That Whole Rigamarole

Monday, March 31, 2003

The Third World Shuffle

One aspect of daily life in modern America that wears me down is having my intelligence insulted. I think casino advertising is the biggest offender, but Mayor Richard M. Daley of Chicago runs a close second. In the middle of last night, he closed Meigs Field. Sent the dozers and backhoes out and dug big X's in the runway. It's probably legal: the airport belongs to Chicago, and Chicago is Daley's fiefdom.

The excuse (here's where today's insult to intelligence comes in) is that this step was necessary (in the middle of the night) to obviate some threat to downtown Chicago from aircraft on approach to Meigs. The serfs should take no notice of the facts that last week the Mayor denied any knowledge of specific threats on Chicago and that the Mayor has been trying to close Meigs for years.

Roe Conn observed on WLS this afternoon that the Mayor's actions were "sneaky and cowardly." That's on the mark, as was his observation that Chicagoans are probably used to Mayoral sneakiness but do not appreciate cowardliness. Of course, the election was several weeks ago and there is no significant political opposition to the Mayor, so he can do this sort of thing with impunity. The citizenry is either cowed or happy with their piece of the action. That's the Chicago Way.

Friday, March 28, 2003

Army Unit Lingo

If anyone is reading this and wants to sound more knowledgeable in referring to Army units, here are some pointers:

1. Don't always call the 3rd Infantry Division the "3rd Infantry." Say "3rd ID" (or "4th ID" when they get in country.)

2. Many Army combat arms battalions have 2 numerical designations. For example, 2nd Battalion, 70th Armored. You may wonder, "70th Armored what?" The answer is "70th Armored Regiment." So you say "2nd of the 70th", or "2nd of the 70th Armored." They may have some other common usage that I don't know about. You may see it written as 2-70.

3. What is a regiment? It's mostly a historical thing. For the most part, the Army fights in brigades, which can be part of a division or separate (such as 173rd Airborne.) Exceptions are Armored Cavalry Regiments, one of which is also on its way to Iraq, I believe. So if it's 2nd Armored Cavalry Regiment, say "2nd ACR."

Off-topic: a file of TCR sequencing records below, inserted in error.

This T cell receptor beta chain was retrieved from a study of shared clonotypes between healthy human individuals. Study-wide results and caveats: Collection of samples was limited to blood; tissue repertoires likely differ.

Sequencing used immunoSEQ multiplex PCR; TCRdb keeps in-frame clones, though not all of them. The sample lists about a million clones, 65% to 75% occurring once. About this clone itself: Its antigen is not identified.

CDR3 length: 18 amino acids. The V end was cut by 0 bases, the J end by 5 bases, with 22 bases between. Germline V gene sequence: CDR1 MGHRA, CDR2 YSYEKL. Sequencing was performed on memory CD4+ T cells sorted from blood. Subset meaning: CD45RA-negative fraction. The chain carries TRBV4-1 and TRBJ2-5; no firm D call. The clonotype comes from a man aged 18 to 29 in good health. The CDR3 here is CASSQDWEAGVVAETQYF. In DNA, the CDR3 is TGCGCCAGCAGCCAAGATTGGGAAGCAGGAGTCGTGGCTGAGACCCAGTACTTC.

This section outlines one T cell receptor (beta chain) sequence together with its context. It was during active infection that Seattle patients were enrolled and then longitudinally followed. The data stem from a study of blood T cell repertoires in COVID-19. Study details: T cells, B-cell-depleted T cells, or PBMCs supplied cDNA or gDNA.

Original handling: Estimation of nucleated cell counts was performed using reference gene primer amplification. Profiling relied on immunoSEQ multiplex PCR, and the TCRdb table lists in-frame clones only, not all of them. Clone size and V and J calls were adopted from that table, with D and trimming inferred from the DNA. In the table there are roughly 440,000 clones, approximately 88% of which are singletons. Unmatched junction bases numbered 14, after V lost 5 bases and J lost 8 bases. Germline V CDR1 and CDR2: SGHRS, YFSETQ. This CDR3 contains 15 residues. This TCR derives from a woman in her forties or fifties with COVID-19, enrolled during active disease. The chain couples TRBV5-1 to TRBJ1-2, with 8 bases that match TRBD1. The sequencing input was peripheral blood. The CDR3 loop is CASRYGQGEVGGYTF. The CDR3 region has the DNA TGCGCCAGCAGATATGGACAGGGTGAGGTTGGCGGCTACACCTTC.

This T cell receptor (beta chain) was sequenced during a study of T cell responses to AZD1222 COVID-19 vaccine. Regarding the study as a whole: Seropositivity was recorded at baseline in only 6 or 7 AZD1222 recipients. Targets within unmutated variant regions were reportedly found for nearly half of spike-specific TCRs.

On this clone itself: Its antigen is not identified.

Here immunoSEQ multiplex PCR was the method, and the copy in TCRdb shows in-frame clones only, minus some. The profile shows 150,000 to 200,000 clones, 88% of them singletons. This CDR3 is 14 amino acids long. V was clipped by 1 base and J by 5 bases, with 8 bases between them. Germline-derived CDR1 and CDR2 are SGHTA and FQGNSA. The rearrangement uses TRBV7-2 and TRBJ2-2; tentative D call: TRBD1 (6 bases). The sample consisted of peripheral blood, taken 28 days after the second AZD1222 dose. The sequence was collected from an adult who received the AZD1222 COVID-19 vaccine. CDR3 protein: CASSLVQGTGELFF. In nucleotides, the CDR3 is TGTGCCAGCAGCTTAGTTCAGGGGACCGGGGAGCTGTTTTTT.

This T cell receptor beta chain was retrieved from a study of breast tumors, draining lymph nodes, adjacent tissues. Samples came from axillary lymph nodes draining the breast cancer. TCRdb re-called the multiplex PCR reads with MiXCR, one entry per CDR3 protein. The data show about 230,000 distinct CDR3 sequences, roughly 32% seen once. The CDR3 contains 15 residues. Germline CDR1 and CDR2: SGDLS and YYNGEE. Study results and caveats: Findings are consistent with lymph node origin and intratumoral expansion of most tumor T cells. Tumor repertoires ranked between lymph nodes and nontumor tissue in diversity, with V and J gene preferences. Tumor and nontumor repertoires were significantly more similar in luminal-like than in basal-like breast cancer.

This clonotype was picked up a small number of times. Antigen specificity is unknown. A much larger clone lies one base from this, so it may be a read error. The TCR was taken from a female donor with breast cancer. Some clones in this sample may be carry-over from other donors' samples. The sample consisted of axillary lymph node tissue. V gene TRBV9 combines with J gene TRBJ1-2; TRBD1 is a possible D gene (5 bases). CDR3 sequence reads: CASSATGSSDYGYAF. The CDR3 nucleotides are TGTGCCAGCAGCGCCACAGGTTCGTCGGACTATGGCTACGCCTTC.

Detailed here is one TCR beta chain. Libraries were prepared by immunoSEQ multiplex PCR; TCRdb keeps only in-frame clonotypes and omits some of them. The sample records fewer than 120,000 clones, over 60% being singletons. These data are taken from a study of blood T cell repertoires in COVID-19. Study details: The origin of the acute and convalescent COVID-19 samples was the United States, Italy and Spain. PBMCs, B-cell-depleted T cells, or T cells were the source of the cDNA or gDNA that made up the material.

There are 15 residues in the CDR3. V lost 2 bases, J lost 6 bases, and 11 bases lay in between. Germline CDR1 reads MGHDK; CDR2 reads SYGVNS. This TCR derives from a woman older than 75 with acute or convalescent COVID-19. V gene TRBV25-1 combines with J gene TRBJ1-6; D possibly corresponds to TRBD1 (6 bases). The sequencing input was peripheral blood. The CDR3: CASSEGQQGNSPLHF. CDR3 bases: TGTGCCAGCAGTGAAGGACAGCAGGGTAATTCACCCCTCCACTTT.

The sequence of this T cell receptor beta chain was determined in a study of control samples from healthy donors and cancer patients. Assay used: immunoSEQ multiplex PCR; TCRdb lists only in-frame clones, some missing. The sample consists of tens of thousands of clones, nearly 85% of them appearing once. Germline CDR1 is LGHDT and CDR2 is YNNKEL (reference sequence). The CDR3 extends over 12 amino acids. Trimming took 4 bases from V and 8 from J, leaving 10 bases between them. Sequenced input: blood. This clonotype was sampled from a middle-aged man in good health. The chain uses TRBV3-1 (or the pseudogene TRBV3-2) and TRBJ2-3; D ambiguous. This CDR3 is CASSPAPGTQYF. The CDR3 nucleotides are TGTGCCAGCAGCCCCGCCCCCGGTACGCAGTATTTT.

4. Different branches have different names for the same sizes of units. A company of Infantry or Engineers is probably about 100 to 200 soldiers. The same size unit of artillery is called a battery. If it's cavalry, it's called a troop. The next larger unit is a battalion, unless it's a cavalry unit, in which case it's a squadron. So 1-7th Cavalry is 1st Squadron, 7th Cavalry Regiment. More than one battalion of cavalry probably form a regiment, more than one battalion of infantry and armor probably form a brigade, and more than one Engineer battalion probably form a group.

Dispatch from the 4th Division (Mass Media) (Mechanized)

Rand Simberg checks in from a Bradlee somewhere in the Northeast Corridor. If you think depleted uranium is bad for you, wait until you hear about obtusium.

War Media Prediction

I was watch Maj. (Ret.) Bob Bevelacqua on Fox last night and he was making a great deal of sense (as SF types usually do.) His main point was that we need be in no hurry to storm Baghdad, and that the 4th Infantry Division will be very helpful when the time comes. He is sure that we will wait for them to be deployed before seeking a decisive engagment for Baghdad. He is almost certainly correct.

But that means a couple more weeks of the same general types of operations that we have seen during the past few days. My prediction: the "growing criticism" will continue to grow, and we will see the word "sitzkrieg" applied to this situation no later than Tuesday next week. It's so idiotic, but it's inevitable.

Wednesday, March 26, 2003

It's From Where?